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Re: Rconstructing DNA (was Re: Dino-fuzz found in amber?)



On Sat, Sep 17, 2011 at 12:39 PM, Dora Smith <villandra@austin.rr.com> wrote:
> Well, I think that the assumption that the least possible change occurred
> over time most parsimoniously implies that evolution itself does not occur.
>
> Dora Smith

If in a specific trait we do not observe change between descendants
than the most parsimonious assumption is that that trait haven't
change over time since the common ancestral. For example, the
functionally tridactly in T-rex and chicken would be regarded as a
unmodified shared condition.

It is not the same as 'evolution itself does not occur', since if we
observe differences in that specific trait, so we assume that
evolution occurred. Parsimony in this case will assume the fewer
possible steps - for example, T-rex possibly was flightless, chicken
even not a notable one is able to at least take short flight. By
parsimony, we assume that either the common ancestor was flightless
and flight capability evolved in the lineage that led to chicken only
once or the common ancestor was able to fly and the lineage that led
to T-rex lost the capacity only once. Assuming that flight skill
evolved and devolved several times in a lineage is not parsimonious.

Of course that it could change as more information is added. And, as
I've said before, the parsimony was used in the analysis for the sake
of simplification. As I've mentioned earlier, if we have sufficient
information, we could use, for example, maximum likelihood.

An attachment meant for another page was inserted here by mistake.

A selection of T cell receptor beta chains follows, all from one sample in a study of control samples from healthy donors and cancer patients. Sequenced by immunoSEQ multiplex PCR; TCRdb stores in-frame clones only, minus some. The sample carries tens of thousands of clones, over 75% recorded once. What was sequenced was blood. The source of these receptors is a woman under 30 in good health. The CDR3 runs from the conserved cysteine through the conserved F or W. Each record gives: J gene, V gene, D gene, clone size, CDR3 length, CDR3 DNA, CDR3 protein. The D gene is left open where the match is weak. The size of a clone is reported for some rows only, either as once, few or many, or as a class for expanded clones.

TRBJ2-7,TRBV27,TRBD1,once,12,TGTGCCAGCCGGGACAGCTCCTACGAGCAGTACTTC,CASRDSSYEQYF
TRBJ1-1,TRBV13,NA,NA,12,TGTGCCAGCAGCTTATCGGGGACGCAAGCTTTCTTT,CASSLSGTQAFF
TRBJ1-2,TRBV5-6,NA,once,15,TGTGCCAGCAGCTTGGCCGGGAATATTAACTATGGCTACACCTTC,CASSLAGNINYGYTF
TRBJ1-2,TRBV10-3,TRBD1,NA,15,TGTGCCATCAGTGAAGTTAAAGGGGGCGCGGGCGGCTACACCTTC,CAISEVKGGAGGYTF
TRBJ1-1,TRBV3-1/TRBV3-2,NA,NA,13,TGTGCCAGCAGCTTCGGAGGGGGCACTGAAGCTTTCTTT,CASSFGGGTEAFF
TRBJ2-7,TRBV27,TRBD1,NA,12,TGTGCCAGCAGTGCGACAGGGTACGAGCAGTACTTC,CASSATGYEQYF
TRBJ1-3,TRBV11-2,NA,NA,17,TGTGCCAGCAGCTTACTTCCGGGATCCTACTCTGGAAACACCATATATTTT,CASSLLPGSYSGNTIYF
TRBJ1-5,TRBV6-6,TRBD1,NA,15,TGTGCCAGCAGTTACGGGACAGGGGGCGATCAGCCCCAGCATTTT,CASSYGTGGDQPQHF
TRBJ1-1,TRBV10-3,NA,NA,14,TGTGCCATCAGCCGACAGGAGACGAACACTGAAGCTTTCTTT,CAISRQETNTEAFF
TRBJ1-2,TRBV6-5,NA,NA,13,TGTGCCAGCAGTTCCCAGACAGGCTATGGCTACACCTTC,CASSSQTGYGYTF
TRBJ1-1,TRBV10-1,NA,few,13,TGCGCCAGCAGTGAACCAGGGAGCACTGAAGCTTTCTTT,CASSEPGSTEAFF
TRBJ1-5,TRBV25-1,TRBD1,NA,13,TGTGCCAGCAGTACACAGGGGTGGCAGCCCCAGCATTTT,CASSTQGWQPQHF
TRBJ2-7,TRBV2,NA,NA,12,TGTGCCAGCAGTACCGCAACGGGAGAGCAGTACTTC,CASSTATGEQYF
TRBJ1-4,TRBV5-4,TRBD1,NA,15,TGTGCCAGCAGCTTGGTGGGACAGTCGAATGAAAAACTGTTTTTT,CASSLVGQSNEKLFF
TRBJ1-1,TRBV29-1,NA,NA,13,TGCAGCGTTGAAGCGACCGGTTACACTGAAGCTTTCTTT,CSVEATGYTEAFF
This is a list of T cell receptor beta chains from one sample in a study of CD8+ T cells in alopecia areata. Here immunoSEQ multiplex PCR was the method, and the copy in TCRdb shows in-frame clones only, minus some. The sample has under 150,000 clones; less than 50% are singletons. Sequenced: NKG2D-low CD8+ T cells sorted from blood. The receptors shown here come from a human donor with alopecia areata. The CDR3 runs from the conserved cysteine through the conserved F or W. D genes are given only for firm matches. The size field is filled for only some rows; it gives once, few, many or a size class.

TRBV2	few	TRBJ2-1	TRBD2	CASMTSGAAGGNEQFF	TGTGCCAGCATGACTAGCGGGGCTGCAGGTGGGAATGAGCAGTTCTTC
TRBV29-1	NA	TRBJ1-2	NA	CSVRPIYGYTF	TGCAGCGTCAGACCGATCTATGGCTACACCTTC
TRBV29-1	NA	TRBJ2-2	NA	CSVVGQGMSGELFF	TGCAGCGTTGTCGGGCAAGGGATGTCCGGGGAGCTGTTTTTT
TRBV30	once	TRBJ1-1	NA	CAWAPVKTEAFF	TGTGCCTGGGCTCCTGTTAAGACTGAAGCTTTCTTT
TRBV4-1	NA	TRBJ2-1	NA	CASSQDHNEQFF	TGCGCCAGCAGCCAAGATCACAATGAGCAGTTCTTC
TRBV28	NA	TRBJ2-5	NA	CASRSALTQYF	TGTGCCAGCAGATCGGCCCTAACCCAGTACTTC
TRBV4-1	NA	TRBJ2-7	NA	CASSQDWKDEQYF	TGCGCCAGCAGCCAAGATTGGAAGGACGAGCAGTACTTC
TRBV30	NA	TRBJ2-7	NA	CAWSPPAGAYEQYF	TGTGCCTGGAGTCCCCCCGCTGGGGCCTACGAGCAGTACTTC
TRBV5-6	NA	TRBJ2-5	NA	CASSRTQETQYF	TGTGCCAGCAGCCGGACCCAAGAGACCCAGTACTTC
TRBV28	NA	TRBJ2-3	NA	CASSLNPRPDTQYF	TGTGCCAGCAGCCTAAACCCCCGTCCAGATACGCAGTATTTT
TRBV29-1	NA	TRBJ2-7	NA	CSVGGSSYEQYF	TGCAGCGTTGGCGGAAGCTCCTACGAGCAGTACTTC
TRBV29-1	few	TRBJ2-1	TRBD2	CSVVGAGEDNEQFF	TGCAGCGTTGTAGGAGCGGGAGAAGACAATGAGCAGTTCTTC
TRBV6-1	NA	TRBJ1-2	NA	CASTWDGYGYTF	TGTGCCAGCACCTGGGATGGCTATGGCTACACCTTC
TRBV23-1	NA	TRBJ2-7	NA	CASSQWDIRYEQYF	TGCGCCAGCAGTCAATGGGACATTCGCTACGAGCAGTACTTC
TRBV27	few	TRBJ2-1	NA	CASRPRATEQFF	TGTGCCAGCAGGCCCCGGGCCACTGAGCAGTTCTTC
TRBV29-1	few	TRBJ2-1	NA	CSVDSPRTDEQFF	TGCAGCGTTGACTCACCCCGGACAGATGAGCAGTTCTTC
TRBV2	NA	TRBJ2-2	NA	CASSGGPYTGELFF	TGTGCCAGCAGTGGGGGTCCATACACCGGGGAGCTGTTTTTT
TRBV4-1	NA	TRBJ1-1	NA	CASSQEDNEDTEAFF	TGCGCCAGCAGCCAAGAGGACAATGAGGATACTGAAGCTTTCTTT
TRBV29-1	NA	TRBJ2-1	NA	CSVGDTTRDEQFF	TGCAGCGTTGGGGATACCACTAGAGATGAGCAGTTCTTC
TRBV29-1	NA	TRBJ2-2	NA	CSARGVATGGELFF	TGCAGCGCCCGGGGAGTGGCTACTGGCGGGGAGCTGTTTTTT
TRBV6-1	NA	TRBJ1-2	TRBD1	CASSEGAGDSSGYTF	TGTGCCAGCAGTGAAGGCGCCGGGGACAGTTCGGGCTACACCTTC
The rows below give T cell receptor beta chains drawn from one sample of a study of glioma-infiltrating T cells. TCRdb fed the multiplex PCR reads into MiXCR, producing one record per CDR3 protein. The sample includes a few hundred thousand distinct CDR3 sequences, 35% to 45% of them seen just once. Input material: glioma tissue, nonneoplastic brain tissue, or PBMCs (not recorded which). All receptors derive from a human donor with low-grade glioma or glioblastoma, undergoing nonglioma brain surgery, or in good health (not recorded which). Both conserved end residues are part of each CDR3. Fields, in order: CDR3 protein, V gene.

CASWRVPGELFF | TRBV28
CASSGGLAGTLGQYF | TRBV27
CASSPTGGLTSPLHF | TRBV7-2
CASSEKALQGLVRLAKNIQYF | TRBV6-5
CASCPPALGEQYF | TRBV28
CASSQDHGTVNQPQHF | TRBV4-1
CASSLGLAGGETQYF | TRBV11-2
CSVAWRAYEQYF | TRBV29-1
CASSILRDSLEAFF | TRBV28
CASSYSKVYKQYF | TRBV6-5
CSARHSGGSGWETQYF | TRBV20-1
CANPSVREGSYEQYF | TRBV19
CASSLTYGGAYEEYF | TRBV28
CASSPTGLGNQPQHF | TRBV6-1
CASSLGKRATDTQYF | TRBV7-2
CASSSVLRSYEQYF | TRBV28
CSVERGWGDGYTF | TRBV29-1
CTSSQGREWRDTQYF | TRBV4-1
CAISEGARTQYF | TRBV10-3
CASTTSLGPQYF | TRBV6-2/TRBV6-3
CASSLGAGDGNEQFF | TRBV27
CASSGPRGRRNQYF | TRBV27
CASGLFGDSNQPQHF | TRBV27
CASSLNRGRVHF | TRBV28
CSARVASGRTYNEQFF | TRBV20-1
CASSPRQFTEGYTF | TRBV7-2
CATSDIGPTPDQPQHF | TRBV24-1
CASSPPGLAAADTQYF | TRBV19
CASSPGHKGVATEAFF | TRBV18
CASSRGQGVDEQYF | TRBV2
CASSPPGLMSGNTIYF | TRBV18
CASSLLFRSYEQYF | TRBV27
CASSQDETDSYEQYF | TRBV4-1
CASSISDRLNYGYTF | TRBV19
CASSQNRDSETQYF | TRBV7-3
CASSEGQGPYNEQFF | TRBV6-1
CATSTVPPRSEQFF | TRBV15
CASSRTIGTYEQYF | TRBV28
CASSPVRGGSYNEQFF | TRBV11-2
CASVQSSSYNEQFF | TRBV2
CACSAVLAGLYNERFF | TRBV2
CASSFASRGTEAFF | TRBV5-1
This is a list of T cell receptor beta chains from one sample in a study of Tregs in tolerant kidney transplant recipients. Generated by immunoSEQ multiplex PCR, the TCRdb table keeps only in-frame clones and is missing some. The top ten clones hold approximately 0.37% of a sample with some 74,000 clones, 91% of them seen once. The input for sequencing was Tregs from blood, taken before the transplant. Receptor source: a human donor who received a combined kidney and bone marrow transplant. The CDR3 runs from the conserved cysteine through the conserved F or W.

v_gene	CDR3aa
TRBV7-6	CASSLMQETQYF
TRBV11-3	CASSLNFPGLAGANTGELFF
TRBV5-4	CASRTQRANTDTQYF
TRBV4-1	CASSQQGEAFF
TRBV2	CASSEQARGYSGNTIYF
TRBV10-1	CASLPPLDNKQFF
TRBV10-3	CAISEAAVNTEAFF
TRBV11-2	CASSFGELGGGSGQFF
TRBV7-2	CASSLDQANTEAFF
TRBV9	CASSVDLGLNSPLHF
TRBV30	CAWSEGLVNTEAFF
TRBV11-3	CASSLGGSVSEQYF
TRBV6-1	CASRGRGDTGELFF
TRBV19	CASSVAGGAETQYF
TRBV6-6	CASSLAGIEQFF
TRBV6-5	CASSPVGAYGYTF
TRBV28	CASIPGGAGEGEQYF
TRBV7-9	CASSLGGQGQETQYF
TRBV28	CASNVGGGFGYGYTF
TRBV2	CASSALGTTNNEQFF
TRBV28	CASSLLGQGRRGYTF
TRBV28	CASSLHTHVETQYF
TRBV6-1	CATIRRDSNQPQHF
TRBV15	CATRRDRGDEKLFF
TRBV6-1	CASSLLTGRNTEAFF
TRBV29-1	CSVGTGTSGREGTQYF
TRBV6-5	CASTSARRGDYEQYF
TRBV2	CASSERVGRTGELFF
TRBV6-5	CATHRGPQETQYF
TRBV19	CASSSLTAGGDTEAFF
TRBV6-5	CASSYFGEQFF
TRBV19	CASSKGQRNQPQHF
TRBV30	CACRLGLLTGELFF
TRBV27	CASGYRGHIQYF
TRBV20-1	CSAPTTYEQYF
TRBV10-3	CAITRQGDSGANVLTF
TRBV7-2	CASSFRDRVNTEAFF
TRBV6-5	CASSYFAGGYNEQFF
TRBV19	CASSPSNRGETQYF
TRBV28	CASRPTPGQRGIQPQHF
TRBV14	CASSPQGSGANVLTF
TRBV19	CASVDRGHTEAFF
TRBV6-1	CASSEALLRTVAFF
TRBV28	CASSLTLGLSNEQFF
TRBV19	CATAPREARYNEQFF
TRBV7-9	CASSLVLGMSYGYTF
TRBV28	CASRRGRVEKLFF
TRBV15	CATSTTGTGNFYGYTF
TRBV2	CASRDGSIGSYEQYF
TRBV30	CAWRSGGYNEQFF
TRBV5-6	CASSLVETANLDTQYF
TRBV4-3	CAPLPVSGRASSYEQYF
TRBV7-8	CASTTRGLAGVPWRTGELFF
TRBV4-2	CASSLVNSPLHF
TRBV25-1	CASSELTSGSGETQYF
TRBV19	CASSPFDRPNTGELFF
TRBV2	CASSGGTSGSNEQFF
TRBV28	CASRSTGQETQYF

[]s,

Roberto Takata


>
> ----- Original Message ----- From: "Tim Williams" <tijawi@gmail.com>
> To: <dinosaur@usc.edu>
> Sent: Saturday, September 17, 2011 12:38 AM
> Subject: Re: Rconstructing DNA (was Re: Dino-fuzz found in amber?)
>
>
>> Roberto Takata <rmtakata@gmail.com> wrote:
>>
>>> You simply cut the part of the email message in which I actually
>>> showed how to make comparisons. So I will reproduce it:
>>> "That comparison allow us to have some improved knowledge about T-rex's
>>> DNA sequence. For example, the second codon first position in T-rex
>>> most probably was a C too (and not a T). Of course we cannot rule out
>>> the possibility of point mutation (either from T to C in chicken or C
>>> toT in T-rex).
>>>
>>> The sixth codon is more dramatic. The S aa could be coded by a TCN
>>> codon or by a AGY codon. In the chicken it is AGC codon. It would take
>>> at least two point mutations to convert a TCN into AGY and vice-versa.
>>> So, most probably T-rex had a AGY codon in that position."
>>
>>
>> Including your reasoning doesn't help your cause; your assertion is
>> still incorrect.  It would take too long to explain why.  But one
>> starting point is the assumption that the "T. rex" sequence is more
>> likely to adhere to whatever the chicken (or zebra finch) has, despite
>> the the bird and tyrannosaur lineages having diverged some time in the
>> Jurassic.  Why do you assume that the choice of base in the chicken is
>> ancestral?
>>
>>
>>> http://www.ncbi.nlm.nih.gov/protein/P0C2W4.1
>>
>>
>> OK, that sequence is indeed assigned to _T. rex_.  The "_T. rex_"
>> peptide sequence just happens to show 100% match to the chicken
>> peptide sequence....
>>
>>
>>
>>
>>
>> Cheers
>>
>> Tim
>
>